Helston Museum to launch World War One exhibition

A recruiting poster from World War One

A recruiting poster from World War One

First published in News

Helston Museum is preparing to open the first in a series of exhibitions looking back at the history of the town in World War One.

To be officially opened by the mayor Mike Thomas and deputy mayor Mark Utpon next week (August 4) this first exhibition will focus on the 59 names on Helston War Memorial, plus two who could have been included but for unknown reasons are not.

There will be a selection of photographs, personal service records, newspaper articles and stories about Helston’s lost sons, including three sets of families who lost two sons.

For visitors who are visually challenged, the museum will offer a “listening chair”. One of the museum’s volunteers is currently in the process of recording information onto a disc, which can then be listened to on headphones so that even those unable to see the displays will still be able to enjoy the exhibition.

Taking place in the upstairs gallery of the museum, the room’s glass cabinet will be transformed into a “dugout” by assistant curator Tracy Clowes and her husband, intended to look as realistic as possible.

This will be linked to a letter in the museum’s possession – the last letter to be written by one of the soldiers before he was killed. The intention is to make it as close as possible to look like someone writing a letter home.

Students from Helston Community College and Mullion School were at the museum last week, making silk banners that will be hung overhead.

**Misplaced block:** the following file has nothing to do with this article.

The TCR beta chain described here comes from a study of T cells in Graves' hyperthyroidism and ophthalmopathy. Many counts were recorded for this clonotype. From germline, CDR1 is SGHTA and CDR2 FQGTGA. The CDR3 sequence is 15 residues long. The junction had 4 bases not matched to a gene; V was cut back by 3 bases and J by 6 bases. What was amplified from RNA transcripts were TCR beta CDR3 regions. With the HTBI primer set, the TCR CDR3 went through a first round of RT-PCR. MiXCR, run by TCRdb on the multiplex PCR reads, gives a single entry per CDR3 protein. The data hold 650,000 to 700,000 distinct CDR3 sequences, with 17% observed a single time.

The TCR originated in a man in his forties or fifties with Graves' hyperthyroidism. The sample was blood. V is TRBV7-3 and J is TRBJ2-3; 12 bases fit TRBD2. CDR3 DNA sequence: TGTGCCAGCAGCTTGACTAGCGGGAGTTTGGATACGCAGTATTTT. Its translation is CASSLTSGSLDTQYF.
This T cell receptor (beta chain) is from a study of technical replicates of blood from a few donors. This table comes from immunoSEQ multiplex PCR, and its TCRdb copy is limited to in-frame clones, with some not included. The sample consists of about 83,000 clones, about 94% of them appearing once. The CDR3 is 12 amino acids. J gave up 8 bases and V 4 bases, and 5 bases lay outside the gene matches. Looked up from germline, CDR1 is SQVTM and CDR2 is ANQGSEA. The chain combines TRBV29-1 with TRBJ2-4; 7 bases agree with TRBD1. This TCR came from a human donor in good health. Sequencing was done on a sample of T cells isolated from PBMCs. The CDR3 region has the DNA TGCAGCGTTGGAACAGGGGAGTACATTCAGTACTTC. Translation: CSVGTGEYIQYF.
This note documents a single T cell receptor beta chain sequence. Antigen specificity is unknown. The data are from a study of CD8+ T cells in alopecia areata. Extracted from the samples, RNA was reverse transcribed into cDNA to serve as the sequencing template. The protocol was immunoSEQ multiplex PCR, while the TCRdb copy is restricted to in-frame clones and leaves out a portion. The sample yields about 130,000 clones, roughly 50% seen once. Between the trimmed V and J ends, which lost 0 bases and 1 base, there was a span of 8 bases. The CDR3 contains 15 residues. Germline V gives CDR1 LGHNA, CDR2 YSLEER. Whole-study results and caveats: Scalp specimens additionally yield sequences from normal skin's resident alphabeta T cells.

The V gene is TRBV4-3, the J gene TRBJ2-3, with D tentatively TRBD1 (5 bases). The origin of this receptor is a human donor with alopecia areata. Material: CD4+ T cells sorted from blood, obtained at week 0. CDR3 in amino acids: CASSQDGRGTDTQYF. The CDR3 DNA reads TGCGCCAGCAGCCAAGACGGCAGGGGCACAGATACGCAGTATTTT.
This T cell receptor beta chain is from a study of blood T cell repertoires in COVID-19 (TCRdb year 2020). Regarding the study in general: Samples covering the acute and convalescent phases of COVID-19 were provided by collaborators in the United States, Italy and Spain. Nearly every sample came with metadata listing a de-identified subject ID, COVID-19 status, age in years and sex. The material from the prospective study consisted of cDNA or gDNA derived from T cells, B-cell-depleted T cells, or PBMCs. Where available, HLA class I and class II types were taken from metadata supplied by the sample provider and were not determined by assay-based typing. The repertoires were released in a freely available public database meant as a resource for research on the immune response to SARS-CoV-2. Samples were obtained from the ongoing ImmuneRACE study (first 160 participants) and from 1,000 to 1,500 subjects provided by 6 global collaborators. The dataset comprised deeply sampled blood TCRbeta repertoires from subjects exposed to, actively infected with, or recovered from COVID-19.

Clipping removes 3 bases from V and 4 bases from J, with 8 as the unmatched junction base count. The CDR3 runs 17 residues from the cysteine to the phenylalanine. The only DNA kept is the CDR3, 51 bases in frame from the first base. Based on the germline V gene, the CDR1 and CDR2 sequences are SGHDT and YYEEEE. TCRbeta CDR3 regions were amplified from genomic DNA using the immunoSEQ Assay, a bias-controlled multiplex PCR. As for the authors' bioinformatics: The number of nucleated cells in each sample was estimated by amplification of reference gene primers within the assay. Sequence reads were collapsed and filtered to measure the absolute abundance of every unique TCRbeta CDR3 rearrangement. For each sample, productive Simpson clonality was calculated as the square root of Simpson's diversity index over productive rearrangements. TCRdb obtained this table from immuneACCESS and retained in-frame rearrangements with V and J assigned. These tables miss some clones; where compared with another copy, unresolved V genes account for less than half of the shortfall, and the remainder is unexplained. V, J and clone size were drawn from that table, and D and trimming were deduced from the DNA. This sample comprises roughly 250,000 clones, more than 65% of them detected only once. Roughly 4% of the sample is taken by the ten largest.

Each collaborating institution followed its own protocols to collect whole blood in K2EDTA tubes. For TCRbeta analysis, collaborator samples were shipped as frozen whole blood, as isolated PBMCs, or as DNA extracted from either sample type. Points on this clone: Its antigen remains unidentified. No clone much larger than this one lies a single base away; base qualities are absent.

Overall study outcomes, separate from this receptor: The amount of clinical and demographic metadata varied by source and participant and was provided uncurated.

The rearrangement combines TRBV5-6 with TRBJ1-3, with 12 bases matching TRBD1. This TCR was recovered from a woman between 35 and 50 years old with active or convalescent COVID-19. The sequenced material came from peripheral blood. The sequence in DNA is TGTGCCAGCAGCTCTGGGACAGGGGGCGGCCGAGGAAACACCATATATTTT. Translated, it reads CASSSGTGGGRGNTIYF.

It is hoped, subject to funding, this display will be followed by further exhibitions over the coming four years, looking at women at war, those who fought and survived, the home front and various aspects building up to the centenary of the end of the war, in 2018.

Other commemoration events in Helston will include the piece of grass next to the Trengrouse Way toilets being turned into a “mini arboretum.” Poppies have already been planted and have begun flowering, just in time for the centenary anniversary.

This Friday volunteers will also be planting five silver birch trees, which will act as a memorial to Helston’s fallen.

A commemorative plaque will also be added to the site, before the anniversary of August 4, the date Britain joined The Great War.

An anniversary flower festival will then take place from Saturday, August 2 through to Tuesday, August 5 at St Michael’s Church. Arrangements will be created by businesses and organisations in the town, including the Helston Packet, all under the theme of World War One.

  • See the outbreak of World War One through the eyes of the Packet, with a special 8-page supplement in this week's Falmouth and Helston editions OUT NOW

Comments (1)

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7:23am Mon 28 Jul 14

Gill Z Martin says...

The exhibition sounds of great interest and I think it is really good that the visually impaired have been considered. The idea of planting trees is a lovely thought and of course the poppies. I am sure the exhibition will be well attended. It will be great if future exhibitions can be held in the museum, it will not only encourage more people into the town and museum but also make return visits more interesting and worthwhile.
The exhibition sounds of great interest and I think it is really good that the visually impaired have been considered. The idea of planting trees is a lovely thought and of course the poppies. I am sure the exhibition will be well attended. It will be great if future exhibitions can be held in the museum, it will not only encourage more people into the town and museum but also make return visits more interesting and worthwhile. Gill Z Martin
  • Score: 2

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